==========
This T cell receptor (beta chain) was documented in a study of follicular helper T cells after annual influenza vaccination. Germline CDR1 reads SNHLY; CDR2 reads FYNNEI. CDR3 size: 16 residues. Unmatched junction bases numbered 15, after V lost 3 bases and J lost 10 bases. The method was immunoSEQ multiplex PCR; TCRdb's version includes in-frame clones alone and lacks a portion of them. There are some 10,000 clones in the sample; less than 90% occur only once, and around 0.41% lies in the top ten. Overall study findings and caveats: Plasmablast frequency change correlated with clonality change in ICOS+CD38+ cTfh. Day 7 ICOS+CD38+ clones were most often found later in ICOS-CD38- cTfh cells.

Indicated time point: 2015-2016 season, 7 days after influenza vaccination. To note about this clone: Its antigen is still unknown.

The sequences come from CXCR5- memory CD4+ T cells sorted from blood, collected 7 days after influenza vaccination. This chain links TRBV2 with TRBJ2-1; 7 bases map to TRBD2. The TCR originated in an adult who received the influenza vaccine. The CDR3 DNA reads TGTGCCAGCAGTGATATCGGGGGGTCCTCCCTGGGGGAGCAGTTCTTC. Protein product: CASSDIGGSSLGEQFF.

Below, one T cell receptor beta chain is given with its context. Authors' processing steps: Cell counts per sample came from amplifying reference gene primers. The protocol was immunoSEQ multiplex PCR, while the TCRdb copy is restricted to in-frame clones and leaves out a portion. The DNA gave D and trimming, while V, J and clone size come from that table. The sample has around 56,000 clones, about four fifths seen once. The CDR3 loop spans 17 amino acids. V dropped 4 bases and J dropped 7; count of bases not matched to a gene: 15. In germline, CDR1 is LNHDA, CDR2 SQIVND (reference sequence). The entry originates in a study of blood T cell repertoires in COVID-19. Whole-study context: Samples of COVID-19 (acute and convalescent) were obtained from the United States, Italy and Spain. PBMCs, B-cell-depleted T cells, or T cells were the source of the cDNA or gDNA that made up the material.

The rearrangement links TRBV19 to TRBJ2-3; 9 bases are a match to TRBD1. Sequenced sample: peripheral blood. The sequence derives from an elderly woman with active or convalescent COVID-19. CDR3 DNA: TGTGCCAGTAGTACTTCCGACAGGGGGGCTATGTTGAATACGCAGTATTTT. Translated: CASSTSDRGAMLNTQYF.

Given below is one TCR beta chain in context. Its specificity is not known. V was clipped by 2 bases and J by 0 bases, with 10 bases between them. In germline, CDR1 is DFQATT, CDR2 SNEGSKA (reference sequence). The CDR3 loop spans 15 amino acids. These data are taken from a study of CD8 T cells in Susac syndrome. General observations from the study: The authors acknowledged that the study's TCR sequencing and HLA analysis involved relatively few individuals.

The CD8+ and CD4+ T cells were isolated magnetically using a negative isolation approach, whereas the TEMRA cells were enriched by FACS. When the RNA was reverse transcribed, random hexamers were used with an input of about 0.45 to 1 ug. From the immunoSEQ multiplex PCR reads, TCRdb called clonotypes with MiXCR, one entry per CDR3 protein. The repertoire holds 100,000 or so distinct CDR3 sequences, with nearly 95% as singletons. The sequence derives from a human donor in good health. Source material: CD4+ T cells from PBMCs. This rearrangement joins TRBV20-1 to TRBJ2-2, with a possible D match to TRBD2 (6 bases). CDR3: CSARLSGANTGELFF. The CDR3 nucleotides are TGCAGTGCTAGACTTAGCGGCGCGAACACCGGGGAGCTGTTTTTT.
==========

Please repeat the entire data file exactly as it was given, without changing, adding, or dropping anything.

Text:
This T cell receptor (beta chain) was documented in a study of follicular helper T cells after annual influenza vaccination. Germline CDR1 reads SNHLY; CDR2 reads FYNNEI. CDR3 size: 16 residues. Unmatched junction bases numbered 15, after V lost 3 bases and J lost 10 bases. The method was immunoSEQ multiplex PCR; TCRdb's version includes in-frame clones alone and lacks a portion of them. There are some 10,000 clones in the sample; less than 90% occur only once, and around 0.41% lies in the top ten. Overall study findings and caveats: Plasmablast frequency change correlated with clonality change in ICOS+CD38+ cTfh. Day 7 ICOS+CD38+ clones were most often found later in ICOS-CD38- cTfh cells.

Indicated time point: 2015-2016 season, 7 days after influenza vaccination. To note about this clone: Its antigen is still unknown.

The sequences come from CXCR5- memory CD4+ T cells sorted from blood, collected 7 days after influenza vaccination. This chain links TRBV2 with TRBJ2-1; 7 bases map to TRBD2. The TCR originated in an adult who received the influenza vaccine. The CDR3 DNA reads TGTGCCAGCAGTGATATCGGGGGGTCCTCCCTGGGGGAGCAGTTCTTC. Protein product: CASSDIGGSSLGEQFF.

Below, one T cell receptor beta chain is given with its context. Authors' processing steps: Cell counts per sample came from amplifying reference gene primers. The protocol was immunoSEQ multiplex PCR, while the TCRdb copy is restricted to in-frame clones and leaves out a portion. The DNA gave D and trimming, while V, J and clone size come from that table. The sample has around 56,000 clones, about four fifths seen once. The CDR3 loop spans 17 amino acids. V dropped 4 bases and J dropped 7; count of bases not matched to a gene: 15. In germline, CDR1 is LNHDA, CDR2 SQIVND (reference sequence). The entry originates in a study of blood T cell repertoires in COVID-19. Whole-study context: Samples of COVID-19 (acute and convalescent) were obtained from the United States, Italy and Spain. PBMCs, B-cell-depleted T cells, or T cells were the source of the cDNA or gDNA that made up the material.

The rearrangement links TRBV19 to TRBJ2-3; 9 bases are a match to TRBD1. Sequenced sample: peripheral blood. The sequence derives from an elderly woman with active or convalescent COVID-19. CDR3 DNA: TGTGCCAGTAGTACTTCCGACAGGGGGGCTATGTTGAATACGCAGTATTTT. Translated: CASSTSDRGAMLNTQYF.

Given below is one TCR beta chain in context. Its specificity is not known. V was clipped by 2 bases and J by 0 bases, with 10 bases between them. In germline, CDR1 is DFQATT, CDR2 SNEGSKA (reference sequence). The CDR3 loop spans 15 amino acids. These data are taken from a study of CD8 T cells in Susac syndrome. General observations from the study: The authors acknowledged that the study's TCR sequencing and HLA analysis involved relatively few individuals.

The CD8+ and CD4+ T cells were isolated magnetically using a negative isolation approach, whereas the TEMRA cells were enriched by FACS. When the RNA was reverse transcribed, random hexamers were used with an input of about 0.45 to 1 ug. From the immunoSEQ multiplex PCR reads, TCRdb called clonotypes with MiXCR, one entry per CDR3 protein. The repertoire holds 100,000 or so distinct CDR3 sequences, with nearly 95% as singletons. The sequence derives from a human donor in good health. Source material: CD4+ T cells from PBMCs. This rearrangement joins TRBV20-1 to TRBJ2-2, with a possible D match to TRBD2 (6 bases). CDR3: CSARLSGANTGELFF. The CDR3 nucleotides are TGCAGTGCTAGACTTAGCGGCGCGAACACCGGGGAGCTGTTTTTT.